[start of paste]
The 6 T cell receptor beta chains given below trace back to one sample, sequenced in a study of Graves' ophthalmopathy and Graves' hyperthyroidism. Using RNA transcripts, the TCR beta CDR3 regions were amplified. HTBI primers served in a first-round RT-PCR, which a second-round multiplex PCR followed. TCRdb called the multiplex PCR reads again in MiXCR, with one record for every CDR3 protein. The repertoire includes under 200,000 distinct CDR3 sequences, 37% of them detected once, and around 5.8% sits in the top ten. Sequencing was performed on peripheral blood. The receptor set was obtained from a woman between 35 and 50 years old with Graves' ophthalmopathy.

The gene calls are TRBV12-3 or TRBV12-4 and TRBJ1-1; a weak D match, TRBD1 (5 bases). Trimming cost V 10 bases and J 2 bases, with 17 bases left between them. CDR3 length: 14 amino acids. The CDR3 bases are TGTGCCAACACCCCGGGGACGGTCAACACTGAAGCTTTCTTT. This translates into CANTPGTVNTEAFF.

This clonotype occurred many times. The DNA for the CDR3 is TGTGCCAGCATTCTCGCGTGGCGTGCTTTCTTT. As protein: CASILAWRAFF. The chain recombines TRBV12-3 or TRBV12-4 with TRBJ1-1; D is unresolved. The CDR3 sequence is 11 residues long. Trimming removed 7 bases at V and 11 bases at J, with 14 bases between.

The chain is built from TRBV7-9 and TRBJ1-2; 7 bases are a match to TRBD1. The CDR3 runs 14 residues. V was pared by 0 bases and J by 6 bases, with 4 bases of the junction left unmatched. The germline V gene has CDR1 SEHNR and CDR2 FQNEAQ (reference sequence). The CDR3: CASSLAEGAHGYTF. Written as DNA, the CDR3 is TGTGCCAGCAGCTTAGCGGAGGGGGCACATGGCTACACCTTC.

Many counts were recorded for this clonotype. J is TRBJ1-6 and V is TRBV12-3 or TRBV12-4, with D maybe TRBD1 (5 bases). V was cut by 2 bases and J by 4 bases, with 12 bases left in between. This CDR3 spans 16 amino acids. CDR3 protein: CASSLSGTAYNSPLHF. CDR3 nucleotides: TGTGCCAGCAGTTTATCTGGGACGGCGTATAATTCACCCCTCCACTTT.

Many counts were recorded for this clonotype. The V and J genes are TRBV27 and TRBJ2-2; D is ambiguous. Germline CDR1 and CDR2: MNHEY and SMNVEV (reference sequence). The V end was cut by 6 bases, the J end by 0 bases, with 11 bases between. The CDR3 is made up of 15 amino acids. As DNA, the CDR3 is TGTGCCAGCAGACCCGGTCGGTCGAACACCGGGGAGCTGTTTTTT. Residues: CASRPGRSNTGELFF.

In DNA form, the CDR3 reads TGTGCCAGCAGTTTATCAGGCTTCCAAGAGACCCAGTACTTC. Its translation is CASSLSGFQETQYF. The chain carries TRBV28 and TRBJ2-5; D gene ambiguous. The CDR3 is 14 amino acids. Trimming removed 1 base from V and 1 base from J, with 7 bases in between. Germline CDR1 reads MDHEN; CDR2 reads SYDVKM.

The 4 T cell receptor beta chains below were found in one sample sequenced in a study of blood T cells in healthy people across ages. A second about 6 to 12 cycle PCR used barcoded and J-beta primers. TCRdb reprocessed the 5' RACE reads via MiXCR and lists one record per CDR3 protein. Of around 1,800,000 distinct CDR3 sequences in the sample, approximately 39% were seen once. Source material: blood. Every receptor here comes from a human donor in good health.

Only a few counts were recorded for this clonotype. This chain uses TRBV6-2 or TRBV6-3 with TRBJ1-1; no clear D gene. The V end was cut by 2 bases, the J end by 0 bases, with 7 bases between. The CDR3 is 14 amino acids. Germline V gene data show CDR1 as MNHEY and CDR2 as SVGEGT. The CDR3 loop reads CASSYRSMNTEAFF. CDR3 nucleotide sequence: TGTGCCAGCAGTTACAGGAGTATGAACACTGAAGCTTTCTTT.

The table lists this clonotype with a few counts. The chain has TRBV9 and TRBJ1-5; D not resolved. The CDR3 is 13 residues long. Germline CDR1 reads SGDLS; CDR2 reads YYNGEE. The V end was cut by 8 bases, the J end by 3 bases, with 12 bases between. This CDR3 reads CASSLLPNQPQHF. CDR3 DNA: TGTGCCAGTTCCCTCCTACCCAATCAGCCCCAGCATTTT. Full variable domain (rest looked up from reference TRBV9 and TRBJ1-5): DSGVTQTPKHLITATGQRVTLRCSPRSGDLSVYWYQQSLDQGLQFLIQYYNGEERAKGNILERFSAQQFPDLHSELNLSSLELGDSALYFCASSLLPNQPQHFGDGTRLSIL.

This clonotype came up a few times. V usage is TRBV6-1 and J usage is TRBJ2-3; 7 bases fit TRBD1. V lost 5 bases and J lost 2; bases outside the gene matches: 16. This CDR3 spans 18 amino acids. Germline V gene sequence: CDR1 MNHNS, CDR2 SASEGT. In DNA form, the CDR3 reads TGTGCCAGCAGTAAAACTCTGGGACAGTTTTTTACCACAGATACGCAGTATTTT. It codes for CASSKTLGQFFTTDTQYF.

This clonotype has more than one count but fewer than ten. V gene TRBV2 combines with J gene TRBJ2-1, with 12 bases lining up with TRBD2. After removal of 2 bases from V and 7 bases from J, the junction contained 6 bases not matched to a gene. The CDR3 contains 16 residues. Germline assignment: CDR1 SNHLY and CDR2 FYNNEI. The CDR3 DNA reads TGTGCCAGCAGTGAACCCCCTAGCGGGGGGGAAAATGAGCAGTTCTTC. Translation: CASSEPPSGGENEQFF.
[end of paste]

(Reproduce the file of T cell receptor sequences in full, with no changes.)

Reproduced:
The 6 T cell receptor beta chains given below trace back to one sample, sequenced in a study of Graves' ophthalmopathy and Graves' hyperthyroidism. Using RNA transcripts, the TCR beta CDR3 regions were amplified. HTBI primers served in a first-round RT-PCR, which a second-round multiplex PCR followed. TCRdb called the multiplex PCR reads again in MiXCR, with one record for every CDR3 protein. The repertoire includes under 200,000 distinct CDR3 sequences, 37% of them detected once, and around 5.8% sits in the top ten. Sequencing was performed on peripheral blood. The receptor set was obtained from a woman between 35 and 50 years old with Graves' ophthalmopathy.

The gene calls are TRBV12-3 or TRBV12-4 and TRBJ1-1; a weak D match, TRBD1 (5 bases). Trimming cost V 10 bases and J 2 bases, with 17 bases left between them. CDR3 length: 14 amino acids. The CDR3 bases are TGTGCCAACACCCCGGGGACGGTCAACACTGAAGCTTTCTTT. This translates into CANTPGTVNTEAFF.

This clonotype occurred many times. The DNA for the CDR3 is TGTGCCAGCATTCTCGCGTGGCGTGCTTTCTTT. As protein: CASILAWRAFF. The chain recombines TRBV12-3 or TRBV12-4 with TRBJ1-1; D is unresolved. The CDR3 sequence is 11 residues long. Trimming removed 7 bases at V and 11 bases at J, with 14 bases between.

The chain is built from TRBV7-9 and TRBJ1-2; 7 bases are a match to TRBD1. The CDR3 runs 14 residues. V was pared by 0 bases and J by 6 bases, with 4 bases of the junction left unmatched. The germline V gene has CDR1 SEHNR and CDR2 FQNEAQ (reference sequence). The CDR3: CASSLAEGAHGYTF. Written as DNA, the CDR3 is TGTGCCAGCAGCTTAGCGGAGGGGGCACATGGCTACACCTTC.

Many counts were recorded for this clonotype. J is TRBJ1-6 and V is TRBV12-3 or TRBV12-4, with D maybe TRBD1 (5 bases). V was cut by 2 bases and J by 4 bases, with 12 bases left in between. This CDR3 spans 16 amino acids. CDR3 protein: CASSLSGTAYNSPLHF. CDR3 nucleotides: TGTGCCAGCAGTTTATCTGGGACGGCGTATAATTCACCCCTCCACTTT.

Many counts were recorded for this clonotype. The V and J genes are TRBV27 and TRBJ2-2; D is ambiguous. Germline CDR1 and CDR2: MNHEY and SMNVEV (reference sequence). The V end was cut by 6 bases, the J end by 0 bases, with 11 bases between. The CDR3 is made up of 15 amino acids. As DNA, the CDR3 is TGTGCCAGCAGACCCGGTCGGTCGAACACCGGGGAGCTGTTTTTT. Residues: CASRPGRSNTGELFF.

In DNA form, the CDR3 reads TGTGCCAGCAGTTTATCAGGCTTCCAAGAGACCCAGTACTTC. Its translation is CASSLSGFQETQYF. The chain carries TRBV28 and TRBJ2-5; D gene ambiguous. The CDR3 is 14 amino acids. Trimming removed 1 base from V and 1 base from J, with 7 bases in between. Germline CDR1 reads MDHEN; CDR2 reads SYDVKM.

The 4 T cell receptor beta chains below were found in one sample sequenced in a study of blood T cells in healthy people across ages. A second about 6 to 12 cycle PCR used barcoded and J-beta primers. TCRdb reprocessed the 5' RACE reads via MiXCR and lists one record per CDR3 protein. Of around 1,800,000 distinct CDR3 sequences in the sample, approximately 39% were seen once. Source material: blood. Every receptor here comes from a human donor in good health.

Only a few counts were recorded for this clonotype. This chain uses TRBV6-2 or TRBV6-3 with TRBJ1-1; no clear D gene. The V end was cut by 2 bases, the J end by 0 bases, with 7 bases between. The CDR3 is 14 amino acids. Germline V gene data show CDR1 as MNHEY and CDR2 as SVGEGT. The CDR3 loop reads CASSYRSMNTEAFF. CDR3 nucleotide sequence: TGTGCCAGCAGTTACAGGAGTATGAACACTGAAGCTTTCTTT.

The table lists this clonotype with a few counts. The chain has TRBV9 and TRBJ1-5; D not resolved. The CDR3 is 13 residues long. Germline CDR1 reads SGDLS; CDR2 reads YYNGEE. The V end was cut by 8 bases, the J end by 3 bases, with 12 bases between. This CDR3 reads CASSLLPNQPQHF. CDR3 DNA: TGTGCCAGTTCCCTCCTACCCAATCAGCCCCAGCATTTT. Full variable domain (rest looked up from reference TRBV9 and TRBJ1-5): DSGVTQTPKHLITATGQRVTLRCSPRSGDLSVYWYQQSLDQGLQFLIQYYNGEERAKGNILERFSAQQFPDLHSELNLSSLELGDSALYFCASSLLPNQPQHFGDGTRLSIL.

This clonotype came up a few times. V usage is TRBV6-1 and J usage is TRBJ2-3; 7 bases fit TRBD1. V lost 5 bases and J lost 2; bases outside the gene matches: 16. This CDR3 spans 18 amino acids. Germline V gene sequence: CDR1 MNHNS, CDR2 SASEGT. In DNA form, the CDR3 reads TGTGCCAGCAGTAAAACTCTGGGACAGTTTTTTACCACAGATACGCAGTATTTT. It codes for CASSKTLGQFFTTDTQYF.

This clonotype has more than one count but fewer than ten. V gene TRBV2 combines with J gene TRBJ2-1, with 12 bases lining up with TRBD2. After removal of 2 bases from V and 7 bases from J, the junction contained 6 bases not matched to a gene. The CDR3 contains 16 residues. Germline assignment: CDR1 SNHLY and CDR2 FYNNEI. The CDR3 DNA reads TGTGCCAGCAGTGAACCCCCTAGCGGGGGGGAAAATGAGCAGTTCTTC. Translation: CASSEPPSGGENEQFF.